Last updated in September 2015
With the accreditation of ambassadors in Baghdad and Berlin on 24 and 28 August 2004, respectively, Germany resumed full diplomatic relations with Iraq. After the 1990/91 Gulf War and during the period of civilian transitional administration, they had been continued to a limited degree. Since the beginning of 2009, Germany has had a Consulate-General in Erbil, a fact that also reflects the importance of the Kurdistan-Iraq region and of the Kurdish returnees who had been living in exile in Germany. There are currently some 81,000 Iraqis living in Germany. Since 2003, several thousand former Iraqi exiles have returned to Iraq.
Germany and Iraq enjoy close and friendly relations that date back to well before the founding of the modern Iraqi state. Since the regime change in 2003, relations have increasingly intensified and are now founded on numerous mutual high-level visits.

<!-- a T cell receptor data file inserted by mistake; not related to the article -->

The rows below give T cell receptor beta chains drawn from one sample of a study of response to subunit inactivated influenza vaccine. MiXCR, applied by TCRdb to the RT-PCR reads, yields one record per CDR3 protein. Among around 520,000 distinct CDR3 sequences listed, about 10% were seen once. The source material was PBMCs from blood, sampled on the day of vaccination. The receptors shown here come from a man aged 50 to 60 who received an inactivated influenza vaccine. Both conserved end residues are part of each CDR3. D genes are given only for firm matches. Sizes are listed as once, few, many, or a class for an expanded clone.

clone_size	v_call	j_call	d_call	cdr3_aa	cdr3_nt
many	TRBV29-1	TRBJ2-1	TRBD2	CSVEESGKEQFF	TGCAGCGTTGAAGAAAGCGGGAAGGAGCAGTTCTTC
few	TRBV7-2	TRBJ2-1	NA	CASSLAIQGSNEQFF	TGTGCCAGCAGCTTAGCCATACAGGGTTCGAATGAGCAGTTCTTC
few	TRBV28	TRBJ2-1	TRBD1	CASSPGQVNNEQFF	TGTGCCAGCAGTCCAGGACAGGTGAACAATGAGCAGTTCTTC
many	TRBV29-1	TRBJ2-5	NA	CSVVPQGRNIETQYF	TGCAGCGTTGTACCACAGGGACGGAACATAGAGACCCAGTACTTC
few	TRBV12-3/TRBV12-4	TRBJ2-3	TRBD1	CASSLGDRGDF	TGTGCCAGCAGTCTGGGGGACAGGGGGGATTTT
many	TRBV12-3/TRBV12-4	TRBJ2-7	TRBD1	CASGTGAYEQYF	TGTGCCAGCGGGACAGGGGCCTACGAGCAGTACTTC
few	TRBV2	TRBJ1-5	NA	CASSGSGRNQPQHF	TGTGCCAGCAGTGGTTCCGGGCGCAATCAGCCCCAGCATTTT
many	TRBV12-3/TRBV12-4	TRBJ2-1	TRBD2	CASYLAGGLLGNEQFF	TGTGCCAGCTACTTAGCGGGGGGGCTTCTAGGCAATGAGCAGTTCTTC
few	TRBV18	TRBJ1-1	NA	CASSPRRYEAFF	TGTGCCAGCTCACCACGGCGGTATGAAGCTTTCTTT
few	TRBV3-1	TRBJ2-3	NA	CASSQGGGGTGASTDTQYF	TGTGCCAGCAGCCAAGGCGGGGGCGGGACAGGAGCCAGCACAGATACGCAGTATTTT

In August 2014, Federal Foreign Minister Steinmeier was in Baghdad and Erbil for political talks. During his visit, he met with President Ma‘soum, Prime Minister Al-Abadi and the President of the Kurdistan Region in Iraq, Masoud Barzani, among others. In Erbil, he also met with internally displaced Christians and Yazidis. Federal Defence Minister von der Leyen and Federal Minister for Economic Cooperation and Development Müller travelled to Baghdad and Erbil in September and October 2014, respectively. Prime Minister Al-Abadi made his first official visit to Germany in early February 2015, meeting for talks with Federal Chancellor Merkel and Federal Foreign Minister Steinmeier, among others. In June, he was a guest at the G7 summit in Schloss Elmau.
Reconstruction assistance, humanitarian aid and further support measures in the current crisis